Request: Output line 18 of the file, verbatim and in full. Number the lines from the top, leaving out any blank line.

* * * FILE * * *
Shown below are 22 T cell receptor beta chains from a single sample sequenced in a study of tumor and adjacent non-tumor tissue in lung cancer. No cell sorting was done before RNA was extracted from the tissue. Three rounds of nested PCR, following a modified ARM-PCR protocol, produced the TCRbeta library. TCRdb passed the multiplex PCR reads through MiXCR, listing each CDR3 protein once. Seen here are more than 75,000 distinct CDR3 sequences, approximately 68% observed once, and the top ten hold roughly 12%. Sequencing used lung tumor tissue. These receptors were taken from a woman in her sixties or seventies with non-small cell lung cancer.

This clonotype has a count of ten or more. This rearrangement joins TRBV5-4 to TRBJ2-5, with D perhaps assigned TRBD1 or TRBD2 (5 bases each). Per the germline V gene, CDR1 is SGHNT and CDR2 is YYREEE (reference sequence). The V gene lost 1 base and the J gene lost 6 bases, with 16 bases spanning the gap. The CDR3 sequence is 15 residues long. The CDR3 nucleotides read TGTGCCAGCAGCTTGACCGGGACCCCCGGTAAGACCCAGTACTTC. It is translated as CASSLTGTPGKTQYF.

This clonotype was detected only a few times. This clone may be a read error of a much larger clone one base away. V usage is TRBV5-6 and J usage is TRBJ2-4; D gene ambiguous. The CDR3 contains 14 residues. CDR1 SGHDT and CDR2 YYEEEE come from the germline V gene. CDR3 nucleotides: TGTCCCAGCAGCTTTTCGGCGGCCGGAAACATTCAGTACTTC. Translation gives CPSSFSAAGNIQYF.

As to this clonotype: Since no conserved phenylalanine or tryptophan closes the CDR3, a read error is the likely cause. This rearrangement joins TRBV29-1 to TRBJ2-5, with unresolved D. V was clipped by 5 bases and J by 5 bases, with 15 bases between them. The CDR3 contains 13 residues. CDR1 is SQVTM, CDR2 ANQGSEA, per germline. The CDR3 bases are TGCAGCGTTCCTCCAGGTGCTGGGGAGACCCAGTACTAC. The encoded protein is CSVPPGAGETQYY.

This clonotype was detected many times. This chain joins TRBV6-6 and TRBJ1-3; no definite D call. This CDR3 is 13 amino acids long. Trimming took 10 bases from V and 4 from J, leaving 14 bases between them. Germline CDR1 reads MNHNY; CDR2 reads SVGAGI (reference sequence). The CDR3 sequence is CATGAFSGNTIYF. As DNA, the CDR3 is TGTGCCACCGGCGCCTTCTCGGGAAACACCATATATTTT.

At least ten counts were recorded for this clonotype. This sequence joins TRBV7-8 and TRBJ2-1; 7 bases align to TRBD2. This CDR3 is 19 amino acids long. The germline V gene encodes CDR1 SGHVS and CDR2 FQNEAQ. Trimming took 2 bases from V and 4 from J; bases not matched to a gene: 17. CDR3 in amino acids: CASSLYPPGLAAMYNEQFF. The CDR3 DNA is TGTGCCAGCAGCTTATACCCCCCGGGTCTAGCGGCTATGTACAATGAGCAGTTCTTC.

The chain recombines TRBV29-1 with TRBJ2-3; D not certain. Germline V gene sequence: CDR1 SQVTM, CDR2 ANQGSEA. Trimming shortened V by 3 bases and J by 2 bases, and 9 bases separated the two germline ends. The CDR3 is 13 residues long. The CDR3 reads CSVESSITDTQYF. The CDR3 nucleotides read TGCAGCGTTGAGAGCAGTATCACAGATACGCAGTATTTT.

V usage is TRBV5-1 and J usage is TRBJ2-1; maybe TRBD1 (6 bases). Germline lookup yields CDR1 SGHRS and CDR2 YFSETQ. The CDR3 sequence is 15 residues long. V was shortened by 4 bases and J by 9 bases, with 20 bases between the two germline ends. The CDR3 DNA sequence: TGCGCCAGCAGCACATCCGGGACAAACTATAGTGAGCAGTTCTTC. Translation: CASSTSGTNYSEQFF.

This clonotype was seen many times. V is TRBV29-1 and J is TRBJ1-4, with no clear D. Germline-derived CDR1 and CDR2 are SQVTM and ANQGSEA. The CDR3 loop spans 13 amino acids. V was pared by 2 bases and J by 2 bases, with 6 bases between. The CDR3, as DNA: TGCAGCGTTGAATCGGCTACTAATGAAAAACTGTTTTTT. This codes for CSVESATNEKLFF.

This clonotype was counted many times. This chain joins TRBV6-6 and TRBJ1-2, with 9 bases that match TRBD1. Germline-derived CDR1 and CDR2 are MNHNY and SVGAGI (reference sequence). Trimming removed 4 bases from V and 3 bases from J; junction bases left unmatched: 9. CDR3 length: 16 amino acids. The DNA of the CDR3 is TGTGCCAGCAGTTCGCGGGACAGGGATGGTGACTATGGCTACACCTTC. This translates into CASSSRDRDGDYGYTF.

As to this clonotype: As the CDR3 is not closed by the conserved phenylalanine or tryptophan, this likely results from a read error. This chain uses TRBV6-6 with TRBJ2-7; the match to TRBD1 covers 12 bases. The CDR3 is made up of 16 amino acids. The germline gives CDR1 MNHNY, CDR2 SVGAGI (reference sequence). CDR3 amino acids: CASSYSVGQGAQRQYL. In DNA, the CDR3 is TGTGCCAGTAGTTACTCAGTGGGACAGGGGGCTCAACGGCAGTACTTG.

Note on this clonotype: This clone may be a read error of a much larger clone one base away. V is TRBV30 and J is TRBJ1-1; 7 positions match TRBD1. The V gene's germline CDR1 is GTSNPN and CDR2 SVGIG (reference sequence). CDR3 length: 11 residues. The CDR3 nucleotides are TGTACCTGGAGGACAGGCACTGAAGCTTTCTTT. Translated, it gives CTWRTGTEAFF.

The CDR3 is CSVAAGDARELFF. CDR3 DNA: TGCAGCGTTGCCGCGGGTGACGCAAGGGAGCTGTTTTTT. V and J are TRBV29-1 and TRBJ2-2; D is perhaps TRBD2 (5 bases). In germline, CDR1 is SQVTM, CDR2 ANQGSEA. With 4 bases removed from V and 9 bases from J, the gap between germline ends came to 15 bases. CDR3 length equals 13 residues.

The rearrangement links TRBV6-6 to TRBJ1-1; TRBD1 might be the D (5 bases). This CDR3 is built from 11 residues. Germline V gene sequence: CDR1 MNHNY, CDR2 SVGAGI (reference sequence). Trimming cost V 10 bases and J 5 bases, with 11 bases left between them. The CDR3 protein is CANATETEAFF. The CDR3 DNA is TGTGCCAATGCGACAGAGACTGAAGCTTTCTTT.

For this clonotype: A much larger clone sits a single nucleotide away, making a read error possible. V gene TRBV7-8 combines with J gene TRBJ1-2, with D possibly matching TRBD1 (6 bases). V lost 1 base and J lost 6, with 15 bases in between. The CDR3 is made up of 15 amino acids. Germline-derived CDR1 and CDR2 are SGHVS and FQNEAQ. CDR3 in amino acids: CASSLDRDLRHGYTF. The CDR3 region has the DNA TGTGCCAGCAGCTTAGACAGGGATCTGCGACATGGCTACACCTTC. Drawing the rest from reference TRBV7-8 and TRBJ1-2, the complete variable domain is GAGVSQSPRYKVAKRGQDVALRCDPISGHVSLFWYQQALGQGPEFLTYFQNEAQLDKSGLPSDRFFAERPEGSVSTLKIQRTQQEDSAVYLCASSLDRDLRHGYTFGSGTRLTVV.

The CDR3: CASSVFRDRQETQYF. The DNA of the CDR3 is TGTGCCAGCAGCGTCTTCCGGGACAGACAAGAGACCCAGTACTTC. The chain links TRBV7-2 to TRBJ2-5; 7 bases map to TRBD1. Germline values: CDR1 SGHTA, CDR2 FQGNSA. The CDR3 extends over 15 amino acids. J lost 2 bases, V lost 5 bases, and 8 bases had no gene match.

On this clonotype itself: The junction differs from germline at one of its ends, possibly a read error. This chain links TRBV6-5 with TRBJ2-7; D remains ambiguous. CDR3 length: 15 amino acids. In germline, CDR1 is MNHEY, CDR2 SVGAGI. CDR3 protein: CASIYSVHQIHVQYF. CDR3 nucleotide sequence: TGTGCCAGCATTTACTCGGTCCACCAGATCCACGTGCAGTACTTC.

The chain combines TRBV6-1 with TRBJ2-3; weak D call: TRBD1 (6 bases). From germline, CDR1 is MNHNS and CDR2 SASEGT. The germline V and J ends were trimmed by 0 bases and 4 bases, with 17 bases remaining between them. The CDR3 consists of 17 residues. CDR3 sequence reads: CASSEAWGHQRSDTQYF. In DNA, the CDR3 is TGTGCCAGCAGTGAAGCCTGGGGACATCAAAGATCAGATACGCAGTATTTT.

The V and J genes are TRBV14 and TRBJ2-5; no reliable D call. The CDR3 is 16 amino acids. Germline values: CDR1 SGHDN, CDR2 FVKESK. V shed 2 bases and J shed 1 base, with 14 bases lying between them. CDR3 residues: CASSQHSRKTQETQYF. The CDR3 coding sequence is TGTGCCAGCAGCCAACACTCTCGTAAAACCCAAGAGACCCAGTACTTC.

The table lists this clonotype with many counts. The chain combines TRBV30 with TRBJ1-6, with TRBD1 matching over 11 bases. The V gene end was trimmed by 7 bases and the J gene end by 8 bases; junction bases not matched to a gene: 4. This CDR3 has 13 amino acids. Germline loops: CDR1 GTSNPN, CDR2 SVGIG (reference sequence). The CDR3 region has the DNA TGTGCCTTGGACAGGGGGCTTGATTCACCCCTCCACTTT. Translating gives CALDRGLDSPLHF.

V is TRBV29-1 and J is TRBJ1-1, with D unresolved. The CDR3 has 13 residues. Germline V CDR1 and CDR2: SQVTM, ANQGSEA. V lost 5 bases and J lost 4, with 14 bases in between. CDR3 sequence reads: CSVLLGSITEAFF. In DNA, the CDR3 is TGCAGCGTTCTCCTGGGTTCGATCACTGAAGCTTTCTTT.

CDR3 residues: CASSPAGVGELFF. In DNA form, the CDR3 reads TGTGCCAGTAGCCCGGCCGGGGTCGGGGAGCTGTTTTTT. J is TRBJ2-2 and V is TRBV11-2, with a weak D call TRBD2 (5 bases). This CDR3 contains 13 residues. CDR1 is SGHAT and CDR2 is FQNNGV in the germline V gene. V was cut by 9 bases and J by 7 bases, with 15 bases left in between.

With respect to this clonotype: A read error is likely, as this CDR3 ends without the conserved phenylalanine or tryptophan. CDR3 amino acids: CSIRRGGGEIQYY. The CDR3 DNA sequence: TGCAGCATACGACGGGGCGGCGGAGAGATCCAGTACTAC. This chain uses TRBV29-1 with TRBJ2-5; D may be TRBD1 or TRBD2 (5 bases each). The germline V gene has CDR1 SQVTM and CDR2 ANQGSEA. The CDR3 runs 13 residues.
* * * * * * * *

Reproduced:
The chain combines TRBV6-1 with TRBJ2-3; weak D call: TRBD1 (6 bases). From germline, CDR1 is MNHNS and CDR2 SASEGT. The germline V and J ends were trimmed by 0 bases and 4 bases, with 17 bases remaining between them. The CDR3 consists of 17 residues. CDR3 sequence reads: CASSEAWGHQRSDTQYF. In DNA, the CDR3 is TGTGCCAGCAGTGAAGCCTGGGGACATCAAAGATCAGATACGCAGTATTTT.